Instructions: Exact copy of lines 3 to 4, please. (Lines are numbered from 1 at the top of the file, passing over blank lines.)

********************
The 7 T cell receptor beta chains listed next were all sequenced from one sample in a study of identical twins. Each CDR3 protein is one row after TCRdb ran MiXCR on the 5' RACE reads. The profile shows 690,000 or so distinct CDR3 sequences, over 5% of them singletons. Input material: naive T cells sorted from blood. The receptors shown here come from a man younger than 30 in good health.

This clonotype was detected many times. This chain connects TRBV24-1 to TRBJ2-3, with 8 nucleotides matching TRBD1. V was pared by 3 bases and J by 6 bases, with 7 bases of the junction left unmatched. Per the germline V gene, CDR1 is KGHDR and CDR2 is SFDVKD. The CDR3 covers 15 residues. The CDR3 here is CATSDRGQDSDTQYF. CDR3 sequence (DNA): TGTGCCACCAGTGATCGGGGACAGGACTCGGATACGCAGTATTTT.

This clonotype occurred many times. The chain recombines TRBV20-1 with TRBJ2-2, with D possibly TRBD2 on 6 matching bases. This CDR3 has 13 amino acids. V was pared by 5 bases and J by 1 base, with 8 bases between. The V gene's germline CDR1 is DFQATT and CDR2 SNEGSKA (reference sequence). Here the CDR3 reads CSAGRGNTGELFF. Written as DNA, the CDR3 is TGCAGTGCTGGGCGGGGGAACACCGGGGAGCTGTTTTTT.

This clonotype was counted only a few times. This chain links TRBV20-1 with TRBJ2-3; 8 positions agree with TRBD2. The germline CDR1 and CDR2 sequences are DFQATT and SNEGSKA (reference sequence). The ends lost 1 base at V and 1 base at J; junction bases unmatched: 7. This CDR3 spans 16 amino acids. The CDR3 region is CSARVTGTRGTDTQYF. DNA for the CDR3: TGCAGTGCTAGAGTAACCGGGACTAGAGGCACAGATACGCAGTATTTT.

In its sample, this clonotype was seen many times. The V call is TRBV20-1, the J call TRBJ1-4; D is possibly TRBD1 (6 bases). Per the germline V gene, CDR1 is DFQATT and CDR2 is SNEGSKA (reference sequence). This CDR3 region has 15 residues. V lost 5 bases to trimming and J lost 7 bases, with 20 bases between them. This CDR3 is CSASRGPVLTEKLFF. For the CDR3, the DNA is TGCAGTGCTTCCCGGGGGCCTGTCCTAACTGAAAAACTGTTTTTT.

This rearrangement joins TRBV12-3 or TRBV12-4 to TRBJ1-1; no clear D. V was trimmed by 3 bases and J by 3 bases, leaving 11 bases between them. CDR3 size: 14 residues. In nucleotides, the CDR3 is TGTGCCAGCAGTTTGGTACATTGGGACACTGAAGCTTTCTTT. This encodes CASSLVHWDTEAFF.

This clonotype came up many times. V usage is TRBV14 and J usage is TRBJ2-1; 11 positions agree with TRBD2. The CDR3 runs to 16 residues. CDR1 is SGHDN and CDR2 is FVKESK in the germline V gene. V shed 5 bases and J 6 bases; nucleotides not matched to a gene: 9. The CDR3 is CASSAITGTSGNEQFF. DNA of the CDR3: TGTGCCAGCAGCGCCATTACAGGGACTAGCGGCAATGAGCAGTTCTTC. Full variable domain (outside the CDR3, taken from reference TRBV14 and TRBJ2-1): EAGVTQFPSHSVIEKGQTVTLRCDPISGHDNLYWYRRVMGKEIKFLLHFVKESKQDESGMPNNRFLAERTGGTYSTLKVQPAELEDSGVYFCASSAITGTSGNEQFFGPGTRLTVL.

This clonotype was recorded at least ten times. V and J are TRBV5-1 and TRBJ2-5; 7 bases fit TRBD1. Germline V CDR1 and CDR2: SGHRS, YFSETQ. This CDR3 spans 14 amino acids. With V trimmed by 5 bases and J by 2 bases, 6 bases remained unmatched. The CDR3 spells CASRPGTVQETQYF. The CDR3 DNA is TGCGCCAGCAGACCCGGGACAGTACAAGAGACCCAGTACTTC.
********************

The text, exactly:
This clonotype occurred many times. The chain recombines TRBV20-1 with TRBJ2-2, with D possibly TRBD2 on 6 matching bases. This CDR3 has 13 amino acids. V was pared by 5 bases and J by 1 base, with 8 bases between. The V gene's germline CDR1 is DFQATT and CDR2 SNEGSKA (reference sequence). Here the CDR3 reads CSAGRGNTGELFF. Written as DNA, the CDR3 is TGCAGTGCTGGGCGGGGGAACACCGGGGAGCTGTTTTTT.

This clonotype was counted only a few times. This chain links TRBV20-1 with TRBJ2-3; 8 positions agree with TRBD2. The germline CDR1 and CDR2 sequences are DFQATT and SNEGSKA (reference sequence). The ends lost 1 base at V and 1 base at J; junction bases unmatched: 7. This CDR3 spans 16 amino acids. The CDR3 region is CSARVTGTRGTDTQYF. DNA for the CDR3: TGCAGTGCTAGAGTAACCGGGACTAGAGGCACAGATACGCAGTATTTT.